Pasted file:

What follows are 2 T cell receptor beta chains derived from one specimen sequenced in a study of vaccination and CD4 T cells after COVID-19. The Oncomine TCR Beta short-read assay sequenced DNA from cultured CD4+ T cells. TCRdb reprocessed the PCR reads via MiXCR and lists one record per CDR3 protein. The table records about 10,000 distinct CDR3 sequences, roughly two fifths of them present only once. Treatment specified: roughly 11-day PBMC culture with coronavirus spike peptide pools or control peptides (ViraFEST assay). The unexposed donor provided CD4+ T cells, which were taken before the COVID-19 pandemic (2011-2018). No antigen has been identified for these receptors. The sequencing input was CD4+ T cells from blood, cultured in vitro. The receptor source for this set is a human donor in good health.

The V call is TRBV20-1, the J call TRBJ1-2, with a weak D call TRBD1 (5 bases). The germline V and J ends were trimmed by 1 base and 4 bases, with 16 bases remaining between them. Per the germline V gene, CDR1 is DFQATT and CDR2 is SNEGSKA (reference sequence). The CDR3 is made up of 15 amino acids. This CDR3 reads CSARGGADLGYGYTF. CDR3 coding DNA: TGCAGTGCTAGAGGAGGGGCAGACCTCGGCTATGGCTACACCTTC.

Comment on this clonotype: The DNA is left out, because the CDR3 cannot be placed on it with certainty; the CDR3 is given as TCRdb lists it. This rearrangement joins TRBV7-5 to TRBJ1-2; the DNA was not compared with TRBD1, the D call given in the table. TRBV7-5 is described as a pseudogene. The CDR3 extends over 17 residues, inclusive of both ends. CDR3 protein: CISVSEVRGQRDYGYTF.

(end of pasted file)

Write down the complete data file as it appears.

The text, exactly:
What follows are 2 T cell receptor beta chains derived from one specimen sequenced in a study of vaccination and CD4 T cells after COVID-19. The Oncomine TCR Beta short-read assay sequenced DNA from cultured CD4+ T cells. TCRdb reprocessed the PCR reads via MiXCR and lists one record per CDR3 protein. The table records about 10,000 distinct CDR3 sequences, roughly two fifths of them present only once. Treatment specified: roughly 11-day PBMC culture with coronavirus spike peptide pools or control peptides (ViraFEST assay). The unexposed donor provided CD4+ T cells, which were taken before the COVID-19 pandemic (2011-2018). No antigen has been identified for these receptors. The sequencing input was CD4+ T cells from blood, cultured in vitro. The receptor source for this set is a human donor in good health.

The V call is TRBV20-1, the J call TRBJ1-2, with a weak D call TRBD1 (5 bases). The germline V and J ends were trimmed by 1 base and 4 bases, with 16 bases remaining between them. Per the germline V gene, CDR1 is DFQATT and CDR2 is SNEGSKA (reference sequence). The CDR3 is made up of 15 amino acids. This CDR3 reads CSARGGADLGYGYTF. CDR3 coding DNA: TGCAGTGCTAGAGGAGGGGCAGACCTCGGCTATGGCTACACCTTC.

Comment on this clonotype: The DNA is left out, because the CDR3 cannot be placed on it with certainty; the CDR3 is given as TCRdb lists it. This rearrangement joins TRBV7-5 to TRBJ1-2; the DNA was not compared with TRBD1, the D call given in the table. TRBV7-5 is described as a pseudogene. The CDR3 extends over 17 residues, inclusive of both ends. CDR3 protein: CISVSEVRGQRDYGYTF.